Equal Pay Day was Tuesday April 9th.. This is the symbolic day when women's earnings catch up to men's from the previous year – it takes an extra three months thanks to the 23-percent wage gap in the U.S.. Vermont does a bit better, but our wage gap is still about 16-percent. Members of the Vermont Commission on Women and Business and Professional Women will be in attendance at 10:45 when Governor Shumlin signs the 2013 Equal Pay Day proclamation. Wearing red is a symbol of women being “in the red” on this day. Legislators will receive Equal Pay Buttons attached to a coupon for 16% off all goods and services for working Vermont women. The other side of the coupon reads: "April 9, 2013 symbolizes how far into the year a woman must work, on average, to earn as much as a man earned the previous year. In Vermont, women earn 84 cents for every man’s dollar. Equal pay can make a difference in whether families can afford healthcare, child care, higher education, and a secure retirement."
More on equal pay:
Vermont employees have the right to equal pay for equal work. If you run a business or work in Vermont, this brochure will help you understand Vermont’s Equal Pay Act.
Equal Pay Brochure (PDF file, 65 KB)
Employers and employees: use this tool to protect your workplace against pay equity violations
Link to Business and Professional Women Foundation's Equal Pay Audit
The Central Vermont Job Fair took place Tuesday, April 4th, 10-4 at Montpelier's Elks Club. VCW was one of many organizations coordinating this annual job fair. 785 job seekers attended - 453 in the first 1/5 hour! The event featured 47 vendor booths, most employers with job openings.
Our Women in Public Life Report issued January 11th 2013 features a historical look at women lawmakers in Vermont and also women serving on Vermont Boards and Commissions. Vermont currently ranks second in the nation for the percentage of women serving in the legislature, with a total of 40.6%. Colorado is first at 42%. Serving on a boards or commissions is often a stepping stone to elected office, and where many Vermonters first learn about running and participating in public meetings. Currently, of Vermont’s 227 boards and commissions, 95 (or 42%) are gender balanced. Read Vermont Women in Public Life (PDF file, 317 KB)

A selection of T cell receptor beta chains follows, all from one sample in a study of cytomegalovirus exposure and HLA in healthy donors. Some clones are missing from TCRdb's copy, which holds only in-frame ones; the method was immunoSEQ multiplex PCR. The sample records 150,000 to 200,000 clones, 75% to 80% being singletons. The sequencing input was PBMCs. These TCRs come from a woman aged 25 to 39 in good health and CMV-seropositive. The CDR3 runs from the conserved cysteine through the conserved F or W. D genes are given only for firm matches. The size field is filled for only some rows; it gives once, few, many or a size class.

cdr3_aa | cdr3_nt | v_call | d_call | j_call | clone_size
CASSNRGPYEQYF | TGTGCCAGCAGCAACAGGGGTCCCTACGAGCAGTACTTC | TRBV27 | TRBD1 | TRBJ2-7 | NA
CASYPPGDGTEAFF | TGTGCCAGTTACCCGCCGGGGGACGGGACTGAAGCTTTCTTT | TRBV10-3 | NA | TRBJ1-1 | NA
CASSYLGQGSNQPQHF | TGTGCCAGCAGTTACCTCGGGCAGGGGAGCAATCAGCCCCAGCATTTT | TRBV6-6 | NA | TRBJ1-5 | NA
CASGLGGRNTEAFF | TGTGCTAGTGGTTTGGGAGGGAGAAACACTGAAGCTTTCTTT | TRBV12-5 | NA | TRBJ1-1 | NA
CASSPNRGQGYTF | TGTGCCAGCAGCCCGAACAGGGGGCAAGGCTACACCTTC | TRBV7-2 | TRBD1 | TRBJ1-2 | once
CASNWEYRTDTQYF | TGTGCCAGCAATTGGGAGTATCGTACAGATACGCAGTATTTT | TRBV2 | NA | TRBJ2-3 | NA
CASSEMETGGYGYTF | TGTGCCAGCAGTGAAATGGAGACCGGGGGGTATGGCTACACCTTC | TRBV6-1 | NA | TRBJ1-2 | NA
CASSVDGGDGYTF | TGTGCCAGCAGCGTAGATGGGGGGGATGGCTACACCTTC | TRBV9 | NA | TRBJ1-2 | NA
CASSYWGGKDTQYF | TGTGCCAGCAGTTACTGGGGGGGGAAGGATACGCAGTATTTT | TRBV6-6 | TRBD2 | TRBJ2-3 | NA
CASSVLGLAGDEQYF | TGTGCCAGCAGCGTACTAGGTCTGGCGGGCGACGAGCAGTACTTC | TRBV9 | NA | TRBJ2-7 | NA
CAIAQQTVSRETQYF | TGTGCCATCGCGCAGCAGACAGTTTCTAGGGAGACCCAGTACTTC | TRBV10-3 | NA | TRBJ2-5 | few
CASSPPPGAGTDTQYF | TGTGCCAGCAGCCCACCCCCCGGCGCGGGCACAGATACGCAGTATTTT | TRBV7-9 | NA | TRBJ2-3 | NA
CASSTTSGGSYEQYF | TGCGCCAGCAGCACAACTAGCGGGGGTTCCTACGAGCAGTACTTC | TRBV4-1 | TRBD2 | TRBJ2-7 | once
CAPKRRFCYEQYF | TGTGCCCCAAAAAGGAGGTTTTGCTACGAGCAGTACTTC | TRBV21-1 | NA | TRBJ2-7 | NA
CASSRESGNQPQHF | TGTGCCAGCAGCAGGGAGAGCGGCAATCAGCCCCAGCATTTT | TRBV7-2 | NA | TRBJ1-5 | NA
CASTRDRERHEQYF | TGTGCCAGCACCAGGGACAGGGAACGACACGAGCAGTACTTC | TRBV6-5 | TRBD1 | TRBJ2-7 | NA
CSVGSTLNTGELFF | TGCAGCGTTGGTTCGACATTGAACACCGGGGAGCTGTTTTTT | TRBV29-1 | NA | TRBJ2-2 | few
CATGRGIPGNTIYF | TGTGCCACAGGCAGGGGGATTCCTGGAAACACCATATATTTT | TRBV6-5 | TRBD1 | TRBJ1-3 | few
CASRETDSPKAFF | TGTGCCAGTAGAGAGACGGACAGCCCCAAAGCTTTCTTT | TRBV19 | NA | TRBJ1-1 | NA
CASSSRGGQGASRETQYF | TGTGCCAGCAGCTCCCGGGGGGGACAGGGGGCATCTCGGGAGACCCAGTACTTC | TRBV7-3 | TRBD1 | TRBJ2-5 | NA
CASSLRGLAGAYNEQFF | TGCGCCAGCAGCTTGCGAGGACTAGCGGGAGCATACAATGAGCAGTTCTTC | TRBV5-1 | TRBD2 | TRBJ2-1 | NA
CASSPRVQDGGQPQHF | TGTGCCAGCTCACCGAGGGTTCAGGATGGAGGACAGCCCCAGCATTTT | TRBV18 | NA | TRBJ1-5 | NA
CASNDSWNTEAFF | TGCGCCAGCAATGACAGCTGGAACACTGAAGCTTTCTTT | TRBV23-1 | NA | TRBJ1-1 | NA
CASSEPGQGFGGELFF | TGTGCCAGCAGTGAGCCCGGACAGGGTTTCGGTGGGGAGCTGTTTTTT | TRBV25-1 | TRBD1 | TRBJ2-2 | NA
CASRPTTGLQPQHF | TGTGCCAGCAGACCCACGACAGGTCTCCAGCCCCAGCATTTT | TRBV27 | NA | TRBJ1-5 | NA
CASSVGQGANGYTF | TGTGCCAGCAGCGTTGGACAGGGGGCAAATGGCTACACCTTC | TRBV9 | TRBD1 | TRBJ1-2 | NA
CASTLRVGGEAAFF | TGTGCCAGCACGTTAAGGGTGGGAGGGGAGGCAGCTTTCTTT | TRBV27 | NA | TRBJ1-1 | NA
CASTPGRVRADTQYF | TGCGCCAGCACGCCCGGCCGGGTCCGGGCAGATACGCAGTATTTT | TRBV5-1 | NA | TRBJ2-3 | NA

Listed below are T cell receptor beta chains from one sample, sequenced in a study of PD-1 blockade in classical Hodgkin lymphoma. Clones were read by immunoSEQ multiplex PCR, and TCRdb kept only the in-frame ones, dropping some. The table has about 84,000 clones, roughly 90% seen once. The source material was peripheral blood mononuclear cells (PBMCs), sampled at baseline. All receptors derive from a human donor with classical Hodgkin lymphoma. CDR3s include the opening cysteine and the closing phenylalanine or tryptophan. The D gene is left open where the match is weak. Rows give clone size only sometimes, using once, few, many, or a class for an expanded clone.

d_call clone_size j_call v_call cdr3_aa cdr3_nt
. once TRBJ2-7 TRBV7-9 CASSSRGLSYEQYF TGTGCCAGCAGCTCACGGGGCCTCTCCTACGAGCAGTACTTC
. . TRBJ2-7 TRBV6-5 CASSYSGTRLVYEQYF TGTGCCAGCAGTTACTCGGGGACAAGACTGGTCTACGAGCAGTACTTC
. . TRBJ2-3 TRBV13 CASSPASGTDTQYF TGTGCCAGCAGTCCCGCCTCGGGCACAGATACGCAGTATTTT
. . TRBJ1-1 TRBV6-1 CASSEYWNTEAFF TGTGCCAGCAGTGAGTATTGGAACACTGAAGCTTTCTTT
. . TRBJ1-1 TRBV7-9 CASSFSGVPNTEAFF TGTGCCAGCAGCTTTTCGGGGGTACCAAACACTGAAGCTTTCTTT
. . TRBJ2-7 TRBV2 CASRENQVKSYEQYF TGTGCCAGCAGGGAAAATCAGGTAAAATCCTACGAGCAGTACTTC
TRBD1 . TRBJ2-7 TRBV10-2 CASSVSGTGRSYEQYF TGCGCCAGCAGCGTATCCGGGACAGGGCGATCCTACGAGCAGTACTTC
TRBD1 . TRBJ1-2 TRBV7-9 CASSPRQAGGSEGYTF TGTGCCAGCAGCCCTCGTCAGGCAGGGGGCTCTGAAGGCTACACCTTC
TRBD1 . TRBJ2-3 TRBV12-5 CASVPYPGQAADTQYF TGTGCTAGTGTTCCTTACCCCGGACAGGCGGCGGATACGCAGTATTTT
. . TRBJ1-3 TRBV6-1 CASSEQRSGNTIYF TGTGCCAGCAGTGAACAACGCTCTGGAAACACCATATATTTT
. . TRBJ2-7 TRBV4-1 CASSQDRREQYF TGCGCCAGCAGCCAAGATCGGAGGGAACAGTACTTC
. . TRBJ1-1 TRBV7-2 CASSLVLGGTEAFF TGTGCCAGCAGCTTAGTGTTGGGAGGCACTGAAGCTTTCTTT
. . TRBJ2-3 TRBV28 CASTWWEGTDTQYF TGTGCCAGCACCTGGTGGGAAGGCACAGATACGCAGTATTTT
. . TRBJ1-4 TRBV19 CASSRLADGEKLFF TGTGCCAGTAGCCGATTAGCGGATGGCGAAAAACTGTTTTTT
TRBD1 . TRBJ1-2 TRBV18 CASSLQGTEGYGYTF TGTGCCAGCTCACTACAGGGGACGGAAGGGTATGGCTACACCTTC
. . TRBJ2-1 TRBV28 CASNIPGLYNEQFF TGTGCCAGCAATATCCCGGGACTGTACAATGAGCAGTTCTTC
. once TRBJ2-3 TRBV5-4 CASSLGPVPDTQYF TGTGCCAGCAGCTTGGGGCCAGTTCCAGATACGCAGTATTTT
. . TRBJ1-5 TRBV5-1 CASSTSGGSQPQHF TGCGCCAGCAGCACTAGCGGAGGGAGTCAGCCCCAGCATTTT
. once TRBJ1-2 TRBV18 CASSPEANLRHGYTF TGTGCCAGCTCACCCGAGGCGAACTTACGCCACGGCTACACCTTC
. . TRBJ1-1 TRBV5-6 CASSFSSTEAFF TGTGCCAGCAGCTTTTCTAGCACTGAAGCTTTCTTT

We've recently updated Vermont Workplaces Support Nursing Moms, information for women returning to the workforce after having a baby and their employers. In addition, VCW partnered with Vermont's Breastfeeding Network and the Department of Health to offer free help to all Vermont businesses welcoming back their new working moms. Vermont workplaces need lower health care costs, lower turnover rates, lower absenteeism rates, and higher employee productivity and morale. How to get them? Lactation support!
VCW's presented a listening forum took place in Bennington, in partnership with Bennington County Maternal Child Health Coalition, and focused on issues affecting teen girls in Bennington County. Participants included young women, parents, and community members working in the fields of medicine, social services, education, law enforcement, and public policy. VCW uses the information gathered at Listening Forums to inform our work on behalf of women and families in Vermont and to share with policy makers and various state and community organizations to strengthen and inform programming and services. Read notes from the Bennington listening forum. (PDF file, 78 KB)
Learn more, get involved: join our Vermont Information Exchange for Women (VIEW) network, a community calendar for women.
Read the lastest VIEW messages:
May 16 (PDF file, 57 KB)
May 3 (PDF file, 71 KB)
April 24 (PDF file, 25 KB)
April 17 (PDF file, 16 KB)
April 9 (PDF file, 13 KB)
April 4 (PDF file, 67 KB)
April 2 (PDF file, 18 KB)
March 22 (PDF, 57 KB)
March 12 (PDF file, 21 KB)
February 26 (PDF file, 56 KB)
February 15 (PDF file, 17 KB)
February 8 (PDF file, 66 KB)
January 25 (PDF file, 64 KB)
January 17 (PDF file, 62 KB)
January 11, 2013 (PDF file, 58 KB)
Read the white paper, Reclaiming Lost Ground for Vermont's Incarcerated Women. The Vermont Commission on Women took part in this collaborative effort to improve conditions for women inmates at the Chittenden Regional Correctional Facility.
Make your workplace a safe space. Vermont employers and workers: domestic violence doesn't stay home when victims go to work. It can impact productivity, increase absentee rates, and increase the chance of violence in the workplace. VCW partnered with the Vermont Attorney General's office, the Vermont Council on Domestic Violence and other advocates to address domestic violence as a public health and safety issue in the workplace. Download these materials for your workplace: